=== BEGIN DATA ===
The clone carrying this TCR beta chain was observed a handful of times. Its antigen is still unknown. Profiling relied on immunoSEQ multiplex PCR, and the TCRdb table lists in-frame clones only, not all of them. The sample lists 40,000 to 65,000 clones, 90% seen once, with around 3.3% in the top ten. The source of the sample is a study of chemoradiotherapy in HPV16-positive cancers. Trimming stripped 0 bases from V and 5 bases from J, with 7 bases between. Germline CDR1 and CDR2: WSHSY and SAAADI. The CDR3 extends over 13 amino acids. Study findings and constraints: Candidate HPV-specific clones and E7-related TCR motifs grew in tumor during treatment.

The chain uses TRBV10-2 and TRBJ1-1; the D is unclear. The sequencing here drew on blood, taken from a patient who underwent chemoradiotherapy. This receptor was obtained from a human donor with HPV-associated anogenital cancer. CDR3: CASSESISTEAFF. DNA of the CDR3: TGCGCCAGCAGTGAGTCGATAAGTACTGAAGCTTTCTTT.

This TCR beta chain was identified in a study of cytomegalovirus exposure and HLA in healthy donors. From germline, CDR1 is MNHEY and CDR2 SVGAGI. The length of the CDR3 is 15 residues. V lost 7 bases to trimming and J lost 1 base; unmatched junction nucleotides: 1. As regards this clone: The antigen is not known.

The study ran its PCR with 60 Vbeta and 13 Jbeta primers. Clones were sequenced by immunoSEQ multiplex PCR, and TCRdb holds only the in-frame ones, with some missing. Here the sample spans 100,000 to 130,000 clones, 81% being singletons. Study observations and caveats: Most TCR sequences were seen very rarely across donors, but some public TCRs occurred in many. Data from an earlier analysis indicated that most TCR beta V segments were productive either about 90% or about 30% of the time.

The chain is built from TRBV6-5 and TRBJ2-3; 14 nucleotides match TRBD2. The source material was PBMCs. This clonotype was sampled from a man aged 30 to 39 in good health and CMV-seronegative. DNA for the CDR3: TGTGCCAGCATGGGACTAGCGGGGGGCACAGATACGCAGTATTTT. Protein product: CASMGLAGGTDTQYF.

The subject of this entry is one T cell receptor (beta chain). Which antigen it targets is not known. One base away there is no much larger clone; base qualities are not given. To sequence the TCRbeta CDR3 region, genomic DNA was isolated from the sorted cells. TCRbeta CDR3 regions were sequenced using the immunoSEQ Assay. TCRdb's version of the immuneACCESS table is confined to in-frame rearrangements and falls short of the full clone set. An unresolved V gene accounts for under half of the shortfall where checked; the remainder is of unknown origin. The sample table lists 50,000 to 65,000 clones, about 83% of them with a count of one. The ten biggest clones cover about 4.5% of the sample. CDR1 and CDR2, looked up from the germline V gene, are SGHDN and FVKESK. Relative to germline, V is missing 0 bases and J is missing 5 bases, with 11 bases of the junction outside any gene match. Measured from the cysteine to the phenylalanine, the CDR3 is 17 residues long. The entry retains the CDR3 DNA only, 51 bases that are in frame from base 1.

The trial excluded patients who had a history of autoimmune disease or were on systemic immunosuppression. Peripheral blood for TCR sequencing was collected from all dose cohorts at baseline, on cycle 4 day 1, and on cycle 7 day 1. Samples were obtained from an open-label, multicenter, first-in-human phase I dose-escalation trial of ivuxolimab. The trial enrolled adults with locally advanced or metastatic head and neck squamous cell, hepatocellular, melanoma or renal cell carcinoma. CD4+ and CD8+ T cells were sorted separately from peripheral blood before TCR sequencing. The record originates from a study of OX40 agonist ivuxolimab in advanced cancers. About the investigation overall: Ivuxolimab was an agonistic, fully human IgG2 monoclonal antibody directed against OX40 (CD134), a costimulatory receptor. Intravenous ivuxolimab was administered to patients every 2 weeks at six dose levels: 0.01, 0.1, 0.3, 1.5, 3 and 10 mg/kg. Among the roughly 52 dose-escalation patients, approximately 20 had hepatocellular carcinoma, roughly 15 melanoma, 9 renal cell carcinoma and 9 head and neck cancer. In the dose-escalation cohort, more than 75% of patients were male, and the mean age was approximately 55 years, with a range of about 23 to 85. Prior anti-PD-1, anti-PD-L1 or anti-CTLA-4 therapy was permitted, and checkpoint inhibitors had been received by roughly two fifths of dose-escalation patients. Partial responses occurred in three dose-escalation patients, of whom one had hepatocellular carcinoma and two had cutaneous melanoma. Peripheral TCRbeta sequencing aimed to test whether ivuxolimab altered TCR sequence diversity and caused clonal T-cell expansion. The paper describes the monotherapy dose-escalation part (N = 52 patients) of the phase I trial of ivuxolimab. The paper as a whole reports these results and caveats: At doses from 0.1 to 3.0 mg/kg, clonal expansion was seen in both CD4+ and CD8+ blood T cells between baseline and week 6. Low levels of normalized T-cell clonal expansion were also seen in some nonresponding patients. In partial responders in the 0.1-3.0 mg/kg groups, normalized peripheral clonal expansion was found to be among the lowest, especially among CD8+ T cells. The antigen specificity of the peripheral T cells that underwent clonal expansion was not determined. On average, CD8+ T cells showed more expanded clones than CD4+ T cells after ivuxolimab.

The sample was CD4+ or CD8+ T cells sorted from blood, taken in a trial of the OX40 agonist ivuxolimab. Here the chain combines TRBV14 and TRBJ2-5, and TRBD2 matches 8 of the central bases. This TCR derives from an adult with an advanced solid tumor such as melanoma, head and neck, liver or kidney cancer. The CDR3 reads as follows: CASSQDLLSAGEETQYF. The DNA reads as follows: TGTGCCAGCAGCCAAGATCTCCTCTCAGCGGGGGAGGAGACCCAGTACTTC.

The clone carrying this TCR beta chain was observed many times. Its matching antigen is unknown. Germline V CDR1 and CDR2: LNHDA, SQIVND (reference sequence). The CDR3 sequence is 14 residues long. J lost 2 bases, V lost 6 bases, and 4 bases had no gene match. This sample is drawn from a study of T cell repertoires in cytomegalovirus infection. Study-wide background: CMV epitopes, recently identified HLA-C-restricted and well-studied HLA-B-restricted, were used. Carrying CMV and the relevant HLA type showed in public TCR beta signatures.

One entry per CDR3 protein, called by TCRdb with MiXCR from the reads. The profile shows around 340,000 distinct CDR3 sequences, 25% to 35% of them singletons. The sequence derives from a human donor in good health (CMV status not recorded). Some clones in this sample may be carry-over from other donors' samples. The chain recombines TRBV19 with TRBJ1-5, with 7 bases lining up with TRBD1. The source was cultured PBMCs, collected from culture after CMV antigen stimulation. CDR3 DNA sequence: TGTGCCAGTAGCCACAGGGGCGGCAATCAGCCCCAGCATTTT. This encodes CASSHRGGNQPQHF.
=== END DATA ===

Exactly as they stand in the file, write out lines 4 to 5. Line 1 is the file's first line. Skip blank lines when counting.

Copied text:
The study ran its PCR with 60 Vbeta and 13 Jbeta primers. Clones were sequenced by immunoSEQ multiplex PCR, and TCRdb holds only the in-frame ones, with some missing. Here the sample spans 100,000 to 130,000 clones, 81% being singletons. Study observations and caveats: Most TCR sequences were seen very rarely across donors, but some public TCRs occurred in many. Data from an earlier analysis indicated that most TCR beta V segments were productive either about 90% or about 30% of the time.

The chain is built from TRBV6-5 and TRBJ2-3; 14 nucleotides match TRBD2. The source material was PBMCs. This clonotype was sampled from a man aged 30 to 39 in good health and CMV-seronegative. DNA for the CDR3: TGTGCCAGCATGGGACTAGCGGGGGGCACAGATACGCAGTATTTT. Protein product: CASMGLAGGTDTQYF.